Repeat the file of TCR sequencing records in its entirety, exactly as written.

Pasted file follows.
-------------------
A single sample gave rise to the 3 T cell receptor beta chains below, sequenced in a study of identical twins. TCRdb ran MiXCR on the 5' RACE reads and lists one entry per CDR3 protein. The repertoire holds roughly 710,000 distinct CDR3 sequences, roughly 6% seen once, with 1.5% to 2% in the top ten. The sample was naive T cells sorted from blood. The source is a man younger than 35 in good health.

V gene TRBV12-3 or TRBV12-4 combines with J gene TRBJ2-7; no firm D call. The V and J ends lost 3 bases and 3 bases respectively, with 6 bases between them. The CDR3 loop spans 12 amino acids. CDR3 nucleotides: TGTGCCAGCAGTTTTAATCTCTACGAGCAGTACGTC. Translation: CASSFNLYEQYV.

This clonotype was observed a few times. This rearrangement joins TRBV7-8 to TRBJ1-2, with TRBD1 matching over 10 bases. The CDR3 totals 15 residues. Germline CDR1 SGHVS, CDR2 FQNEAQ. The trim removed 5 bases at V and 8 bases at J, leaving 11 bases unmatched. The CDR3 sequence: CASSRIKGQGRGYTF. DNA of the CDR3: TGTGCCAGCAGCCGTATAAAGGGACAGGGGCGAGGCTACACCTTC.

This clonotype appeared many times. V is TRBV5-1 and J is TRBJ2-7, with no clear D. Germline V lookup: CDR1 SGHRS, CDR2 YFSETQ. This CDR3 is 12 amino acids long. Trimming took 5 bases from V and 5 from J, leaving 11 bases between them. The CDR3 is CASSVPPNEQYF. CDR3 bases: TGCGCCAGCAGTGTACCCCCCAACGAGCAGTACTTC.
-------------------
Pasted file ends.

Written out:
A single sample gave rise to the 3 T cell receptor beta chains below, sequenced in a study of identical twins. TCRdb ran MiXCR on the 5' RACE reads and lists one entry per CDR3 protein. The repertoire holds roughly 710,000 distinct CDR3 sequences, roughly 6% seen once, with 1.5% to 2% in the top ten. The sample was naive T cells sorted from blood. The source is a man younger than 35 in good health.

V gene TRBV12-3 or TRBV12-4 combines with J gene TRBJ2-7; no firm D call. The V and J ends lost 3 bases and 3 bases respectively, with 6 bases between them. The CDR3 loop spans 12 amino acids. CDR3 nucleotides: TGTGCCAGCAGTTTTAATCTCTACGAGCAGTACGTC. Translation: CASSFNLYEQYV.

This clonotype was observed a few times. This rearrangement joins TRBV7-8 to TRBJ1-2, with TRBD1 matching over 10 bases. The CDR3 totals 15 residues. Germline CDR1 SGHVS, CDR2 FQNEAQ. The trim removed 5 bases at V and 8 bases at J, leaving 11 bases unmatched. The CDR3 sequence: CASSRIKGQGRGYTF. DNA of the CDR3: TGTGCCAGCAGCCGTATAAAGGGACAGGGGCGAGGCTACACCTTC.

This clonotype appeared many times. V is TRBV5-1 and J is TRBJ2-7, with no clear D. Germline V lookup: CDR1 SGHRS, CDR2 YFSETQ. This CDR3 is 12 amino acids long. Trimming took 5 bases from V and 5 from J, leaving 11 bases between them. The CDR3 is CASSVPPNEQYF. CDR3 bases: TGCGCCAGCAGTGTACCCCCCAACGAGCAGTACTTC.